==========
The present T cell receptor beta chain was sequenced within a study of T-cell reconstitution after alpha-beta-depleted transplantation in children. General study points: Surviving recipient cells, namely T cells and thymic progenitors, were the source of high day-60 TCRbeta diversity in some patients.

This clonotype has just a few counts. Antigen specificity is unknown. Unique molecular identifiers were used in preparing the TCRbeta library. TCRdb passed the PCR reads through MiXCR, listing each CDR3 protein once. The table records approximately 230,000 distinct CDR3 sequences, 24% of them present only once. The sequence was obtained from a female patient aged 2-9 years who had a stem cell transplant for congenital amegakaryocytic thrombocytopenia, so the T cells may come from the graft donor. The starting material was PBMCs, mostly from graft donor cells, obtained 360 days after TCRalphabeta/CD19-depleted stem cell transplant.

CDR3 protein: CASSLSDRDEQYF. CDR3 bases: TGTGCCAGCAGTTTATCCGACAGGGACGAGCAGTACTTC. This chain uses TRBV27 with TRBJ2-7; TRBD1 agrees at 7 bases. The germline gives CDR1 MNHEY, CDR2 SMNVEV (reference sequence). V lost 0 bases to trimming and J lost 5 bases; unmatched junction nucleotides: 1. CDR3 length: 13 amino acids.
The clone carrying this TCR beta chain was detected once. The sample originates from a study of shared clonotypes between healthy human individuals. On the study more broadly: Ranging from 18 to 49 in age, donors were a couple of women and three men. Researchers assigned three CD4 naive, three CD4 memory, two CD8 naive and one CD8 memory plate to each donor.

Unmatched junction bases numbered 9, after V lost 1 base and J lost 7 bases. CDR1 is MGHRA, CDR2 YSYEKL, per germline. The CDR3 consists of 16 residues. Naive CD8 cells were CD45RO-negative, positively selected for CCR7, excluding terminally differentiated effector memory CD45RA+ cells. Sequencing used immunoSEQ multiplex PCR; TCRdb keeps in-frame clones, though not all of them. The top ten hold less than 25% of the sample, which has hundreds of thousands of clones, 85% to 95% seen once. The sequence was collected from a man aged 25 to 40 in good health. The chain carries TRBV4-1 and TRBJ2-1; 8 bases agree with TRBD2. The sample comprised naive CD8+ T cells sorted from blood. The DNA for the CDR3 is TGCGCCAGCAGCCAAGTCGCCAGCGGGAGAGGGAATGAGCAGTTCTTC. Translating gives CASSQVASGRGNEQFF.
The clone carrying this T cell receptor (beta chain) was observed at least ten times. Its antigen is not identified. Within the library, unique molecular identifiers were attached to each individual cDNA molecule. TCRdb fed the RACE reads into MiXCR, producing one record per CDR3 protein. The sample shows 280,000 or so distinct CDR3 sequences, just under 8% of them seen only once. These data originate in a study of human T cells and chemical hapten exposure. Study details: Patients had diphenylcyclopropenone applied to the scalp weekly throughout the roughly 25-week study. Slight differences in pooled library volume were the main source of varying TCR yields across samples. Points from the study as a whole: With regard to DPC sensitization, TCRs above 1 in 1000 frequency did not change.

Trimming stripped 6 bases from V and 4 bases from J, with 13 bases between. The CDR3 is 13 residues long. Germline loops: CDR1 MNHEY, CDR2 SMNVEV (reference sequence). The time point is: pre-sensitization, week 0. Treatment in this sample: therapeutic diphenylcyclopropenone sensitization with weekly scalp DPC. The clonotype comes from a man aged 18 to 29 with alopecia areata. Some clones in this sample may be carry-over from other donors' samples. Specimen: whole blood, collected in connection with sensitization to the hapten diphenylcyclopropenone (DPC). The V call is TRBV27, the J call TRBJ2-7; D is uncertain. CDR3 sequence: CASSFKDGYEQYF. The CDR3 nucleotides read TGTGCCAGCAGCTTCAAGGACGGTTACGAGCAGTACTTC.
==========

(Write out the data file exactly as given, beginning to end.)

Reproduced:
The present T cell receptor beta chain was sequenced within a study of T-cell reconstitution after alpha-beta-depleted transplantation in children. General study points: Surviving recipient cells, namely T cells and thymic progenitors, were the source of high day-60 TCRbeta diversity in some patients.

This clonotype has just a few counts. Antigen specificity is unknown. Unique molecular identifiers were used in preparing the TCRbeta library. TCRdb passed the PCR reads through MiXCR, listing each CDR3 protein once. The table records approximately 230,000 distinct CDR3 sequences, 24% of them present only once. The sequence was obtained from a female patient aged 2-9 years who had a stem cell transplant for congenital amegakaryocytic thrombocytopenia, so the T cells may come from the graft donor. The starting material was PBMCs, mostly from graft donor cells, obtained 360 days after TCRalphabeta/CD19-depleted stem cell transplant.

CDR3 protein: CASSLSDRDEQYF. CDR3 bases: TGTGCCAGCAGTTTATCCGACAGGGACGAGCAGTACTTC. This chain uses TRBV27 with TRBJ2-7; TRBD1 agrees at 7 bases. The germline gives CDR1 MNHEY, CDR2 SMNVEV (reference sequence). V lost 0 bases to trimming and J lost 5 bases; unmatched junction nucleotides: 1. CDR3 length: 13 amino acids.
The clone carrying this TCR beta chain was detected once. The sample originates from a study of shared clonotypes between healthy human individuals. On the study more broadly: Ranging from 18 to 49 in age, donors were a couple of women and three men. Researchers assigned three CD4 naive, three CD4 memory, two CD8 naive and one CD8 memory plate to each donor.

Unmatched junction bases numbered 9, after V lost 1 base and J lost 7 bases. CDR1 is MGHRA, CDR2 YSYEKL, per germline. The CDR3 consists of 16 residues. Naive CD8 cells were CD45RO-negative, positively selected for CCR7, excluding terminally differentiated effector memory CD45RA+ cells. Sequencing used immunoSEQ multiplex PCR; TCRdb keeps in-frame clones, though not all of them. The top ten hold less than 25% of the sample, which has hundreds of thousands of clones, 85% to 95% seen once. The sequence was collected from a man aged 25 to 40 in good health. The chain carries TRBV4-1 and TRBJ2-1; 8 bases agree with TRBD2. The sample comprised naive CD8+ T cells sorted from blood. The DNA for the CDR3 is TGCGCCAGCAGCCAAGTCGCCAGCGGGAGAGGGAATGAGCAGTTCTTC. Translating gives CASSQVASGRGNEQFF.
The clone carrying this T cell receptor (beta chain) was observed at least ten times. Its antigen is not identified. Within the library, unique molecular identifiers were attached to each individual cDNA molecule. TCRdb fed the RACE reads into MiXCR, producing one record per CDR3 protein. The sample shows 280,000 or so distinct CDR3 sequences, just under 8% of them seen only once. These data originate in a study of human T cells and chemical hapten exposure. Study details: Patients had diphenylcyclopropenone applied to the scalp weekly throughout the roughly 25-week study. Slight differences in pooled library volume were the main source of varying TCR yields across samples. Points from the study as a whole: With regard to DPC sensitization, TCRs above 1 in 1000 frequency did not change.

Trimming stripped 6 bases from V and 4 bases from J, with 13 bases between. The CDR3 is 13 residues long. Germline loops: CDR1 MNHEY, CDR2 SMNVEV (reference sequence). The time point is: pre-sensitization, week 0. Treatment in this sample: therapeutic diphenylcyclopropenone sensitization with weekly scalp DPC. The clonotype comes from a man aged 18 to 29 with alopecia areata. Some clones in this sample may be carry-over from other donors' samples. Specimen: whole blood, collected in connection with sensitization to the hapten diphenylcyclopropenone (DPC). The V call is TRBV27, the J call TRBJ2-7; D is uncertain. CDR3 sequence: CASSFKDGYEQYF. The CDR3 nucleotides read TGTGCCAGCAGCTTCAAGGACGGTTACGAGCAGTACTTC.